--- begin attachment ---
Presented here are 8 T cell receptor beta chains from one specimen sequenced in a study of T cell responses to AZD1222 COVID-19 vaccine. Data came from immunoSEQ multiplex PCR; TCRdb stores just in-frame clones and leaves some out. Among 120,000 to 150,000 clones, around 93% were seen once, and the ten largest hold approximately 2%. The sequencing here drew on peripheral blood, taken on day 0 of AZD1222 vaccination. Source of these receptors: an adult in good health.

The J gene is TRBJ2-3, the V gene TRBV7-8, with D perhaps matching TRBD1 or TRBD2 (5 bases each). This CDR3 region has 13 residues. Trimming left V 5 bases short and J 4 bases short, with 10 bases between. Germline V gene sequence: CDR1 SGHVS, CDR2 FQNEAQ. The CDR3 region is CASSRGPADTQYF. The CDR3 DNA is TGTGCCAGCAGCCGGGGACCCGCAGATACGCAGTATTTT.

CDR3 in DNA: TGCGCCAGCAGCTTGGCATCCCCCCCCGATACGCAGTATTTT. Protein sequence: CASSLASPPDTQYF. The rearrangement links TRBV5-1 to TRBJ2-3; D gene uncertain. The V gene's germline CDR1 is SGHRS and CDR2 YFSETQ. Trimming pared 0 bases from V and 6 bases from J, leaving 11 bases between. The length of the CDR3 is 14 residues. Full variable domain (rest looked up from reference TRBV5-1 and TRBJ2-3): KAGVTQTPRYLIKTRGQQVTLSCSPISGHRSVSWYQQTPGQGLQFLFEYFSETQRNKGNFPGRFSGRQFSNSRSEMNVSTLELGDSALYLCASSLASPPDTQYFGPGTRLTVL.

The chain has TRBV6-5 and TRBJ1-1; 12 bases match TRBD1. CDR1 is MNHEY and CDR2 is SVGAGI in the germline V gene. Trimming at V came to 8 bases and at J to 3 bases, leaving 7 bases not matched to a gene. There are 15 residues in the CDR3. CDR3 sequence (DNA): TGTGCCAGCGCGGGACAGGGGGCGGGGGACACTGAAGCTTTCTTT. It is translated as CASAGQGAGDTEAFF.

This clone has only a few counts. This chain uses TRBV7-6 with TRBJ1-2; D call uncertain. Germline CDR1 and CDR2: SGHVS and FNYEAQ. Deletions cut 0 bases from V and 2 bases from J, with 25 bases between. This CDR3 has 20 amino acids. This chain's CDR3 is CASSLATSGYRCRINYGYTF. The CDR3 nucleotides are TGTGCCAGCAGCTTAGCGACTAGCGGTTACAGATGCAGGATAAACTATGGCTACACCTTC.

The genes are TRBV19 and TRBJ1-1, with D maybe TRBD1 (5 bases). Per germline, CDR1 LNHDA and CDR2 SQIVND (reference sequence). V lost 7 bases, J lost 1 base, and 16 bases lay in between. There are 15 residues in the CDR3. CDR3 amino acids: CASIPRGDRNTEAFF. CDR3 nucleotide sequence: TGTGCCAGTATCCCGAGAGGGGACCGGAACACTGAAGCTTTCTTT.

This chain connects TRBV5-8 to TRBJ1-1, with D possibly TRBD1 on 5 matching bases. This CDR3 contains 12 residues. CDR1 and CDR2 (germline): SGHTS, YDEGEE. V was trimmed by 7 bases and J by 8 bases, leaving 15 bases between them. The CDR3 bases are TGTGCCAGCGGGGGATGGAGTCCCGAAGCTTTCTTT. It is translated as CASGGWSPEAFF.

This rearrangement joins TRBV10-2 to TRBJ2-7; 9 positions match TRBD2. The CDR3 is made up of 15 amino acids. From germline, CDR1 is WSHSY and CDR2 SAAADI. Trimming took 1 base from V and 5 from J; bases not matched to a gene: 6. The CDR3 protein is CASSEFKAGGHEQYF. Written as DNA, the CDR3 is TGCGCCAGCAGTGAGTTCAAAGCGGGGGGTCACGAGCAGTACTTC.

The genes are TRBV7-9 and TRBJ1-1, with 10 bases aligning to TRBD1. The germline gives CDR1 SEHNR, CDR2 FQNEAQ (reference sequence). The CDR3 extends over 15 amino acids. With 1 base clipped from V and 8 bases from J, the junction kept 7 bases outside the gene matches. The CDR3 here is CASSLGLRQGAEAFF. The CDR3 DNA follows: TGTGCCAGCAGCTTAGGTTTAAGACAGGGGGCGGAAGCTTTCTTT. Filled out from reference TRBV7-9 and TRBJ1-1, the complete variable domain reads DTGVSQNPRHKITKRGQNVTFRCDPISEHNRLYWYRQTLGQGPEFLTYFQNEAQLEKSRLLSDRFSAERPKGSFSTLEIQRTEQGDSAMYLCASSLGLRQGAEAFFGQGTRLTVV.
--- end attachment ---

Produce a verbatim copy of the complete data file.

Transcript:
Presented here are 8 T cell receptor beta chains from one specimen sequenced in a study of T cell responses to AZD1222 COVID-19 vaccine. Data came from immunoSEQ multiplex PCR; TCRdb stores just in-frame clones and leaves some out. Among 120,000 to 150,000 clones, around 93% were seen once, and the ten largest hold approximately 2%. The sequencing here drew on peripheral blood, taken on day 0 of AZD1222 vaccination. Source of these receptors: an adult in good health.

The J gene is TRBJ2-3, the V gene TRBV7-8, with D perhaps matching TRBD1 or TRBD2 (5 bases each). This CDR3 region has 13 residues. Trimming left V 5 bases short and J 4 bases short, with 10 bases between. Germline V gene sequence: CDR1 SGHVS, CDR2 FQNEAQ. The CDR3 region is CASSRGPADTQYF. The CDR3 DNA is TGTGCCAGCAGCCGGGGACCCGCAGATACGCAGTATTTT.

CDR3 in DNA: TGCGCCAGCAGCTTGGCATCCCCCCCCGATACGCAGTATTTT. Protein sequence: CASSLASPPDTQYF. The rearrangement links TRBV5-1 to TRBJ2-3; D gene uncertain. The V gene's germline CDR1 is SGHRS and CDR2 YFSETQ. Trimming pared 0 bases from V and 6 bases from J, leaving 11 bases between. The length of the CDR3 is 14 residues. Full variable domain (rest looked up from reference TRBV5-1 and TRBJ2-3): KAGVTQTPRYLIKTRGQQVTLSCSPISGHRSVSWYQQTPGQGLQFLFEYFSETQRNKGNFPGRFSGRQFSNSRSEMNVSTLELGDSALYLCASSLASPPDTQYFGPGTRLTVL.

The chain has TRBV6-5 and TRBJ1-1; 12 bases match TRBD1. CDR1 is MNHEY and CDR2 is SVGAGI in the germline V gene. Trimming at V came to 8 bases and at J to 3 bases, leaving 7 bases not matched to a gene. There are 15 residues in the CDR3. CDR3 sequence (DNA): TGTGCCAGCGCGGGACAGGGGGCGGGGGACACTGAAGCTTTCTTT. It is translated as CASAGQGAGDTEAFF.

This clone has only a few counts. This chain uses TRBV7-6 with TRBJ1-2; D call uncertain. Germline CDR1 and CDR2: SGHVS and FNYEAQ. Deletions cut 0 bases from V and 2 bases from J, with 25 bases between. This CDR3 has 20 amino acids. This chain's CDR3 is CASSLATSGYRCRINYGYTF. The CDR3 nucleotides are TGTGCCAGCAGCTTAGCGACTAGCGGTTACAGATGCAGGATAAACTATGGCTACACCTTC.

The genes are TRBV19 and TRBJ1-1, with D maybe TRBD1 (5 bases). Per germline, CDR1 LNHDA and CDR2 SQIVND (reference sequence). V lost 7 bases, J lost 1 base, and 16 bases lay in between. There are 15 residues in the CDR3. CDR3 amino acids: CASIPRGDRNTEAFF. CDR3 nucleotide sequence: TGTGCCAGTATCCCGAGAGGGGACCGGAACACTGAAGCTTTCTTT.

This chain connects TRBV5-8 to TRBJ1-1, with D possibly TRBD1 on 5 matching bases. This CDR3 contains 12 residues. CDR1 and CDR2 (germline): SGHTS, YDEGEE. V was trimmed by 7 bases and J by 8 bases, leaving 15 bases between them. The CDR3 bases are TGTGCCAGCGGGGGATGGAGTCCCGAAGCTTTCTTT. It is translated as CASGGWSPEAFF.

This rearrangement joins TRBV10-2 to TRBJ2-7; 9 positions match TRBD2. The CDR3 is made up of 15 amino acids. From germline, CDR1 is WSHSY and CDR2 SAAADI. Trimming took 1 base from V and 5 from J; bases not matched to a gene: 6. The CDR3 protein is CASSEFKAGGHEQYF. Written as DNA, the CDR3 is TGCGCCAGCAGTGAGTTCAAAGCGGGGGGTCACGAGCAGTACTTC.

The genes are TRBV7-9 and TRBJ1-1, with 10 bases aligning to TRBD1. The germline gives CDR1 SEHNR, CDR2 FQNEAQ (reference sequence). The CDR3 extends over 15 amino acids. With 1 base clipped from V and 8 bases from J, the junction kept 7 bases outside the gene matches. The CDR3 here is CASSLGLRQGAEAFF. The CDR3 DNA follows: TGTGCCAGCAGCTTAGGTTTAAGACAGGGGGCGGAAGCTTTCTTT. Filled out from reference TRBV7-9 and TRBJ1-1, the complete variable domain reads DTGVSQNPRHKITKRGQNVTFRCDPISEHNRLYWYRQTLGQGPEFLTYFQNEAQLEKSRLLSDRFSAERPKGSFSTLEIQRTEQGDSAMYLCASSLGLRQGAEAFFGQGTRLTVV.